Tuesday, October 24, 2006

Maine: Anti-Trapping Lawsuit

Courtroom Turns into Battleground for Animal Rights- (10/23)

Animal activists are suing the state to derail trapping in Maine. The suit is the latest in a spate of court cases that could lead to the end of trapping, hunting and fishing wherever endangered species exist.

On Oct. 12, the Animal Protection Institute (API) filed a federal lawsuit against the Maine Department of Inland Fisheries and Wildlife (IFW). The case, which is nearly identical to an existing suit in Minnesota, centers around Canada lynx, bald eagles and gray wolves. The API claims that because these federally protected species could be caught in a trap, trapping should be prohibited. There is no data proving that there is a problem.

“The anti’s are not filing these lawsuits to protect the integrity of threatened and endangered species, but rather to advance their own political agenda,” said Rob Sexton, U.S. Sportsmen's Alliance Foundation (USSAF) vice president for government affairs. “They want to establish a legal precedent that can be used to stop all hunting and even fishing anywhere endangered animals exist.”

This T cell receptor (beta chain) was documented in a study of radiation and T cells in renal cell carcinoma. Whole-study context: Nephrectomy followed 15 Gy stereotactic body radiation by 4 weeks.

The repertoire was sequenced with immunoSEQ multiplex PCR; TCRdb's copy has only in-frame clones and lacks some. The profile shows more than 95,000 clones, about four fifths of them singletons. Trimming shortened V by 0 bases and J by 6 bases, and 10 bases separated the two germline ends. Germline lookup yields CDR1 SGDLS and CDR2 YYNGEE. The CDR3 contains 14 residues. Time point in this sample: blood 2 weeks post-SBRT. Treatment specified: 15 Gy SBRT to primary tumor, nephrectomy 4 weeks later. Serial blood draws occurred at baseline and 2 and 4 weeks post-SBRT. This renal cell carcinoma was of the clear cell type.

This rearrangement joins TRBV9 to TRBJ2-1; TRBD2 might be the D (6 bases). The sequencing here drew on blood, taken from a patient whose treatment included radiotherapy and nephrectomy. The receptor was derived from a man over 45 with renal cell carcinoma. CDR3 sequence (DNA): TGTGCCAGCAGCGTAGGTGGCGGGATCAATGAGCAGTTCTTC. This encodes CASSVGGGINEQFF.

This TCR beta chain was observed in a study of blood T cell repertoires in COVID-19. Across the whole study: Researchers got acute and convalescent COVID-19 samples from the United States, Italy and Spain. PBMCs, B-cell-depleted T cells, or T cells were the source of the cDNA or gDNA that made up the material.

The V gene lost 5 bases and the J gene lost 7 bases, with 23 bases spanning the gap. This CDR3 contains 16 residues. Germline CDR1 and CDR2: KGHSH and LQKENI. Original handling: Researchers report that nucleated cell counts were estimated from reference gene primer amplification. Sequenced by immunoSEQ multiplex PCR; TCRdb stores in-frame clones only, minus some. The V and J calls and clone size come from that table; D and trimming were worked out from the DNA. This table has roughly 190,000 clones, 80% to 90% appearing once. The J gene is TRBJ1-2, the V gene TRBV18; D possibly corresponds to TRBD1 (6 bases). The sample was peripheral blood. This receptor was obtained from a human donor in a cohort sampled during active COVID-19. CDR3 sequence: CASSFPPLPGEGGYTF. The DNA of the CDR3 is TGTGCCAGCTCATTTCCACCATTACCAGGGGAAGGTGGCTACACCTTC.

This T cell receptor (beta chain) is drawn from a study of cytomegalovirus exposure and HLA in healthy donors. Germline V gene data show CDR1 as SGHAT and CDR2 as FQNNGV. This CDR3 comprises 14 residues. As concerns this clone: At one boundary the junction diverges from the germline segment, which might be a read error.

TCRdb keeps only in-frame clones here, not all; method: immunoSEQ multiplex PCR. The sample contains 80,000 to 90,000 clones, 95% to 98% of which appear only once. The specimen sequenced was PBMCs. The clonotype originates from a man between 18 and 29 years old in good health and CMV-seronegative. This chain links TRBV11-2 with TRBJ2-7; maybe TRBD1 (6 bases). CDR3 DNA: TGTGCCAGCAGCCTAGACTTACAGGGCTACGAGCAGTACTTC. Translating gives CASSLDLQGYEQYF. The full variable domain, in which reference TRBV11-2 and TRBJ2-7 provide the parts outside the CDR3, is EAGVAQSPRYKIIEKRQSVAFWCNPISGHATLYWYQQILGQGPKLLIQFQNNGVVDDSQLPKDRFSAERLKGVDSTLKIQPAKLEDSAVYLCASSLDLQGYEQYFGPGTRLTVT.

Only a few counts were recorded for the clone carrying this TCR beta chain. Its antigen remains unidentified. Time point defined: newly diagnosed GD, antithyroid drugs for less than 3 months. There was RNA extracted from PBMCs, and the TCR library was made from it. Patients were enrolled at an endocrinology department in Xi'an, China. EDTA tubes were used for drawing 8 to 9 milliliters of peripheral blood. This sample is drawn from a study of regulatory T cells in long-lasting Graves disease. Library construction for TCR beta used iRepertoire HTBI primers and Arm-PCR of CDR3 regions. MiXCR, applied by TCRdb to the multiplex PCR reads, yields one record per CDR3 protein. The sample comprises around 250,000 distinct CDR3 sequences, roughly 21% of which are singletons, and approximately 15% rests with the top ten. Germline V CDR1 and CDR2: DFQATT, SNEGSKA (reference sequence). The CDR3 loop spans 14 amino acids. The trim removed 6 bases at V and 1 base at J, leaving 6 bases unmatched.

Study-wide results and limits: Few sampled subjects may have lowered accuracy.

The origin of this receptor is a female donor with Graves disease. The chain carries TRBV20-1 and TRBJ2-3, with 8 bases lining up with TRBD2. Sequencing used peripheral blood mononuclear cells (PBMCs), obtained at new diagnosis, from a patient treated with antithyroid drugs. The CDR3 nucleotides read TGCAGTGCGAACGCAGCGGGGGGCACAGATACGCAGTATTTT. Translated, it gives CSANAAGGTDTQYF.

The USSAF and its U.S. Sportsmen’s Legal Defense Fund (U.S. SLDF) asked the court for permission to join the suit on sportsmen’s behalf. The U.S. SLDF is the nation’s only litigation force that exclusively represents sportsmen’s interests in court.

The U.S. SLDF received permission in September to join in a third anti-trapping lawsuit, which was also brought in Minnesota. The Humane Society of the United States and a smaller animal rights group are suing the Minnesota Department of Natural Resources to stop trapping because Canada lynx could be caught in a trap. The U.S. SLDF has asked Chief U.S. Magistrate Judge Raymond Erickson to combine the suit with the one brought by API in that state.

“Each of these cases could set precedents that would affect how the ESA can be applied throughout the nation,” said Sexton. “If anti’s can stop trapping in a place where they assert there is a risk of catching lynx, they can just as easily try to stop fishing in bodies of water where they claim there is a risk of catching endangered sturgeon.”

Animal rights groups previously used the Endangered Species Act to force the Maine Department of Inland Fisheries and Wildlife to suspend trapping with snares. The state’s coyote snaring program is still in limbo as state wildlife officials attempt to obtain incidental take permits from the U.S. Fish and Wildlife Service to protect the state if any listed species are inadvertently injured or killed in a snare.

Information on this website can be reprinted with a citation to the U.S. Sportsmen's Alliance and www.ussportsmen.org
For more information about how you can protect your rights as a sportsman, contact The U.S. Sportsmen's Alliance, 801 Kingsmill Parkway, Columbus, OH 43229. Phone (614) 888-4868. E-Mail us at info@USSPORTSMEN.org

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